Outdoor Center News
Update: Singletrack OPEN!
Last Updated: 02.Oct.2017
We've wrapped up logging on the south end. As of Monday, 2 October, everything's open except Lost Nation Cutoff.
Read more about the forestry plan that guided this harvest below, or find information about several of our other initiatives over here. Now's also an excellent time to explore the singletrack at Hosmer Point! Check out the Hosmer Point Trail Map.
The Center mission emphasizes the use and teaching of sustainable practices. Our forest management program achieves both the sustainable use of the forest while demonstrating best practices in land stewardship, to serve as an example and educational resource in the community. By participating in the Vermont State Current Use Program we are committed to maintaining the land as part of working forest.
Together with our consultants, Northern Forest Conservation Services, LLC (Ross Morgan, Dawn Morgan and Rick Morrill) we have developed a long term forest management plan which supports our vision of a multi-use forest that serves several important values:
- Protection of the water and soil resources
- Recreational use which benefits both users and the local economy
- Wildlife habitat maintenance and enhancement, from birds to bears
- Production of commercial forest products such as sawtimber used for lumber and furniture as well as products like firewood, some of which helps support our our fossil-fuel free heating system goals
- Educational resource to support knowledge and awareness of forest stewardship
How and why do we “manage” a Forest?
To put it simply, we humans need forests. Our society requires a diverse array of products and services generated by forest ecosystems, including water, wood, wildlife, and wild places. Trails for biking and skiing are another notable forest product! The concept of forestry and forest management developed to ensure such resources are available to both current and future generations. Using an approach that the 20th century conservationist Aldo Leopold called “intelligent tinkering”, foresters develop strategies that promote the values and products society requires while ensuring the long-term integrity of the entire forest ecosystem. Forestry is fundamentally about the future, and it is the future that guides management actions today. Forest managers use harvesting (logging) as one of many tools, to influence the development of individual parts of a forest in order to “tinker” and promote a healthy and productive forest today and in the future.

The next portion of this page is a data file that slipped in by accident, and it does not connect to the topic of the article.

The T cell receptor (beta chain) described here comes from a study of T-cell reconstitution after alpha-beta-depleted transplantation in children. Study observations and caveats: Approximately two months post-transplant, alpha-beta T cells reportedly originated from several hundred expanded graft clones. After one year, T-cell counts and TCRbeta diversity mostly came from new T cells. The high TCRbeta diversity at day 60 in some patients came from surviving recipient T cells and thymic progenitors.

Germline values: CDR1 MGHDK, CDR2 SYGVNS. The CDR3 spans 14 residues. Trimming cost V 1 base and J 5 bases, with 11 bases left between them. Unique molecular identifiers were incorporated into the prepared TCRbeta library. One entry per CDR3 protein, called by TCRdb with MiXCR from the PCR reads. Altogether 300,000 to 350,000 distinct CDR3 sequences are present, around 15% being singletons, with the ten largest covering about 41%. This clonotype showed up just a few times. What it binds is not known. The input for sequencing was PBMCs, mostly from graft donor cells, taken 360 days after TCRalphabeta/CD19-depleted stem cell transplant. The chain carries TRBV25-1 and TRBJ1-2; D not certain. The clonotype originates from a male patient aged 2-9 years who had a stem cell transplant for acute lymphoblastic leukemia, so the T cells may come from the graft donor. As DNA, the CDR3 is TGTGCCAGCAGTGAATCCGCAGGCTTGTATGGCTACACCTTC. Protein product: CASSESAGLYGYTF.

“Land health is the capacity for self-renewal in the soils, waters, plants, and animals that collectively comprise the land.” - Aldo Leopold 1944
Current Forest Conditions (illustration above):
• Mixed-wood forest, comprised of conifer species spruce and pine, and deciduous species like maple and birch.
• Dense stocking of trees with heavy competition for sunlight and resources.
• Significant mortality of mature trees in spots, especially among white pine.
• Limited presence of tree regeneration in form of seedlings and saplings.
• Simplified canopy structure, most stems are the same age and height.
The harvest in 2017 will promote the following conditions (see above illustration):
• Mixed-wood forest, with healthy diversity of conifer and deciduous species.
• Complex canopy structure marked by a diversity of canopy heights representing multiple ages of trees, and by different stem densities and tree diameters.
• Presence of dead trees both standing and on the ground, serving as critical wildlife habitat.
• A forest with significant stocking of high quality trees capable of producing valuable forest products.